“We are introducing a set of measures that serves as a strong yet reasonable response to the new variant to protect our local community,” said MOH. “We will continue to monitor and evaluate data on the Omicron variant as it emerges and adjust our border and domestic measures accordingly.”

MOH also announced the tightening of border measures that will take effect from 11.59pm on Thursday.

First, air travellers arriving on the quarantine-free Vaccinated Travel Lane (VTL) scheme will have to undergo supervised, self-administered antigen rapid tests (ARTs) at a Quick Test Centre on day three and day seven of their arrival. 

Currently, these travellers are allowed to enter without having to undergo quarantine under the scheme, and have to take a Covid-19 swab test only prior to their departure for Singapore, and after arrival here.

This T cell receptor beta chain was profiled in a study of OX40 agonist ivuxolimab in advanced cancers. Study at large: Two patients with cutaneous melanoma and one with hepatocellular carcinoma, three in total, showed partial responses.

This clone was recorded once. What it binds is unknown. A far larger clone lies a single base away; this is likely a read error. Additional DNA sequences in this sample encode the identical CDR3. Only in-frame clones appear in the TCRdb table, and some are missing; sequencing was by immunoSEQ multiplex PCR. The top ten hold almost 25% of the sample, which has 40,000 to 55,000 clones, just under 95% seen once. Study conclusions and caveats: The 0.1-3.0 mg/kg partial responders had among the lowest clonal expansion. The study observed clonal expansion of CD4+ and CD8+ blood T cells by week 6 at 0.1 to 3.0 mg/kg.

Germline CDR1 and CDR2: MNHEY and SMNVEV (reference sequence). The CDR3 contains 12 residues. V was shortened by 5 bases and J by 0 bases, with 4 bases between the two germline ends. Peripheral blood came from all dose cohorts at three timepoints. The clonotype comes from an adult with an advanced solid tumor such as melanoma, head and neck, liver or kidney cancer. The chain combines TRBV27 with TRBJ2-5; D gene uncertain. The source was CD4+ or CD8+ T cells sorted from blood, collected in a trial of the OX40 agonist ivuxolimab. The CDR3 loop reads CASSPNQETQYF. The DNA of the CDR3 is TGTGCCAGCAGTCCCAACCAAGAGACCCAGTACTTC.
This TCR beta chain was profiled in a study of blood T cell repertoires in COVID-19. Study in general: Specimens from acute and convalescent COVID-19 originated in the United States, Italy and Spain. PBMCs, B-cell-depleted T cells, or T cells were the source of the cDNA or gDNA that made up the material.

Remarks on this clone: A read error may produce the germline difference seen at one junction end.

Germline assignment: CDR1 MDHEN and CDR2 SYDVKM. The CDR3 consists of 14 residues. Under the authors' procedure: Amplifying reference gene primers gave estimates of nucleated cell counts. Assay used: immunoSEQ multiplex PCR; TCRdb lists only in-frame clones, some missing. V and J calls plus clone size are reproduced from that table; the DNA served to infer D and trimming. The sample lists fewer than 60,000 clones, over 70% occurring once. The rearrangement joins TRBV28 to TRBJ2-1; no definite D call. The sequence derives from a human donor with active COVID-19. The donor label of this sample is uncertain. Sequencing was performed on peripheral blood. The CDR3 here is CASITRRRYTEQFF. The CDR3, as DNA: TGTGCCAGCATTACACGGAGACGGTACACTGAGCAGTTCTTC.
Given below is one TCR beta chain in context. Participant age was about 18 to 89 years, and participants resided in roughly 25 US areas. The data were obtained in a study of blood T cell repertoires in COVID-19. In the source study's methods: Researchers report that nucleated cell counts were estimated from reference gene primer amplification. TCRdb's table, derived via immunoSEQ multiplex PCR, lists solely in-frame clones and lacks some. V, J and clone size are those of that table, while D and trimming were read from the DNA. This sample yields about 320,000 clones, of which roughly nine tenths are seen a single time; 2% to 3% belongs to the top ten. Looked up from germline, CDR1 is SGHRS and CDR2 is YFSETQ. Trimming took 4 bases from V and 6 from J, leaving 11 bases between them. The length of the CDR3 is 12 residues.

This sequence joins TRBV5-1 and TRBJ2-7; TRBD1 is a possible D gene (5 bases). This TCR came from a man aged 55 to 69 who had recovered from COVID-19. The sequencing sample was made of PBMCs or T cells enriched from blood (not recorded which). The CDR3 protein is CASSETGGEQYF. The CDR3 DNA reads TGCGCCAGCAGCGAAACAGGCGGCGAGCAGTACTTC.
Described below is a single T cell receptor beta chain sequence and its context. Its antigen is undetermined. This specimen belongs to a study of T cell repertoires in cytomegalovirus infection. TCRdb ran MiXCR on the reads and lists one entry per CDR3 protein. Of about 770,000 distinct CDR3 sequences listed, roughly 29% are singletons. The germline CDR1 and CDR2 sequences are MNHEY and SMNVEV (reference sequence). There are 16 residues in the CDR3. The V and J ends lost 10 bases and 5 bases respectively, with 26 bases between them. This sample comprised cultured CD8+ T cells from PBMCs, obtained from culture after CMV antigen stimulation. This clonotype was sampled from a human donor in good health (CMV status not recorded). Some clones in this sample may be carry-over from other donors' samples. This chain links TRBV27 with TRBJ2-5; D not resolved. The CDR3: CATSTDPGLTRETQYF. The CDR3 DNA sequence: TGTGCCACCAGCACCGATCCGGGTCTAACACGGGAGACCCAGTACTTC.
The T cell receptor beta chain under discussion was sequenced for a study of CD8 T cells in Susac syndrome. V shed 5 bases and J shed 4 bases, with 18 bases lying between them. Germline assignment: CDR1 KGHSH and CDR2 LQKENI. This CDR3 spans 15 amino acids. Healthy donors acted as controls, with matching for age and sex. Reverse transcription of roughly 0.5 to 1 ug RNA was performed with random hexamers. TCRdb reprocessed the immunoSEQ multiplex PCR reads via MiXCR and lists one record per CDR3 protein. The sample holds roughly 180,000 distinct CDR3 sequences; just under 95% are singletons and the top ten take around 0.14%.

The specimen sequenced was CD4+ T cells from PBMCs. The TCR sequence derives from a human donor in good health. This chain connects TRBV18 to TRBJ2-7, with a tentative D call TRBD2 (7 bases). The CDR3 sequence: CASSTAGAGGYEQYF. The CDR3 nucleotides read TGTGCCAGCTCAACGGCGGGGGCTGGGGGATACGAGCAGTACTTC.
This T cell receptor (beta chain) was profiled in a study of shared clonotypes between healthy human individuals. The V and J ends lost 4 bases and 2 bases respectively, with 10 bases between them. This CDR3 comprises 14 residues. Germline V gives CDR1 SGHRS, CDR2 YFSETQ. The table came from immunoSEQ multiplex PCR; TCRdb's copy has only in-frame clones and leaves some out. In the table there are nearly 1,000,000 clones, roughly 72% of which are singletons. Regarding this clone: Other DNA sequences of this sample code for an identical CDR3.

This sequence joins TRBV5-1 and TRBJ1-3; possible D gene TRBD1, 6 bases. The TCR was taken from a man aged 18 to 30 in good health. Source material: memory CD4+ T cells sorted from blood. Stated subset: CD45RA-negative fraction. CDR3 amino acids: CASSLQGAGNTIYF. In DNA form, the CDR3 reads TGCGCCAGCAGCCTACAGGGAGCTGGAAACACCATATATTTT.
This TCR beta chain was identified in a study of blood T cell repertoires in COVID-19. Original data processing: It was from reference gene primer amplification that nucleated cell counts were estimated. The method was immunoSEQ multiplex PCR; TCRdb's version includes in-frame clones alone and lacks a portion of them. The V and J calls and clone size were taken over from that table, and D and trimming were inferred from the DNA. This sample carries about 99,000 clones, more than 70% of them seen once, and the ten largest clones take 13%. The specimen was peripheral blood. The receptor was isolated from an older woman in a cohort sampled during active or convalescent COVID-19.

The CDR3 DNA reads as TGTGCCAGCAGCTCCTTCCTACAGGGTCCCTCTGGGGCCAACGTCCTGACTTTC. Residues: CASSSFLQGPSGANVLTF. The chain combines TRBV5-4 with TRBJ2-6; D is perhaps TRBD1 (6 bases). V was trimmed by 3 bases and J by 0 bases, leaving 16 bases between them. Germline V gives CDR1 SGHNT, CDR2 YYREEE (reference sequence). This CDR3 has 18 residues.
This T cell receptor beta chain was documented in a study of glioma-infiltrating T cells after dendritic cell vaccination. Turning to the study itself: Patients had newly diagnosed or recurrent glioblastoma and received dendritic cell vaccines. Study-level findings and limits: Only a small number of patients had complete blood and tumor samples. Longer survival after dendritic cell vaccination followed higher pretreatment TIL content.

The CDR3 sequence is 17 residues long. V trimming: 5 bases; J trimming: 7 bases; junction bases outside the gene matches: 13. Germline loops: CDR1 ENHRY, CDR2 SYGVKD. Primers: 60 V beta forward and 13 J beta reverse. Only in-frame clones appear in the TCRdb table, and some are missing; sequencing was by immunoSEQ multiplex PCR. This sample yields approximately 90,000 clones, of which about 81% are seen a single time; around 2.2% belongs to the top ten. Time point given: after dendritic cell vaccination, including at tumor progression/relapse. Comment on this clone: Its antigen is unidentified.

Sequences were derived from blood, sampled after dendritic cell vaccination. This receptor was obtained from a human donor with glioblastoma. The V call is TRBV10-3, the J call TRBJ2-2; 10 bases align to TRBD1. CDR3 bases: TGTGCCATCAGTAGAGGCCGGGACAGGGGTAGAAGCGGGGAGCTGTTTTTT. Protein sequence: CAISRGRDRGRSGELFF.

Second, all air travellers entering, transferring or transiting through Singapore must have tested negative in a pre-departure test within two days of leaving for Singapore. 

Currently, travellers from Hong Kong, Macau, China and Taiwan are not required to take pre-departure tests, and  need to take a Covid-19 swab test only upon arrival. These places are in Category I of MOH’s risk classification framework, which means they have the lowest risk of Covid-19 infections. 

Third, all travellers must take a Covid-19 polymerase chain reaction (PCR) test on arrival. This will affect non-VTL travellers entering Singapore who are not from Hong Kong, Macau, China and Taiwan. Currently, they do not have to take a test upon arrival, but have to be tested before the end of their stay-home notice period.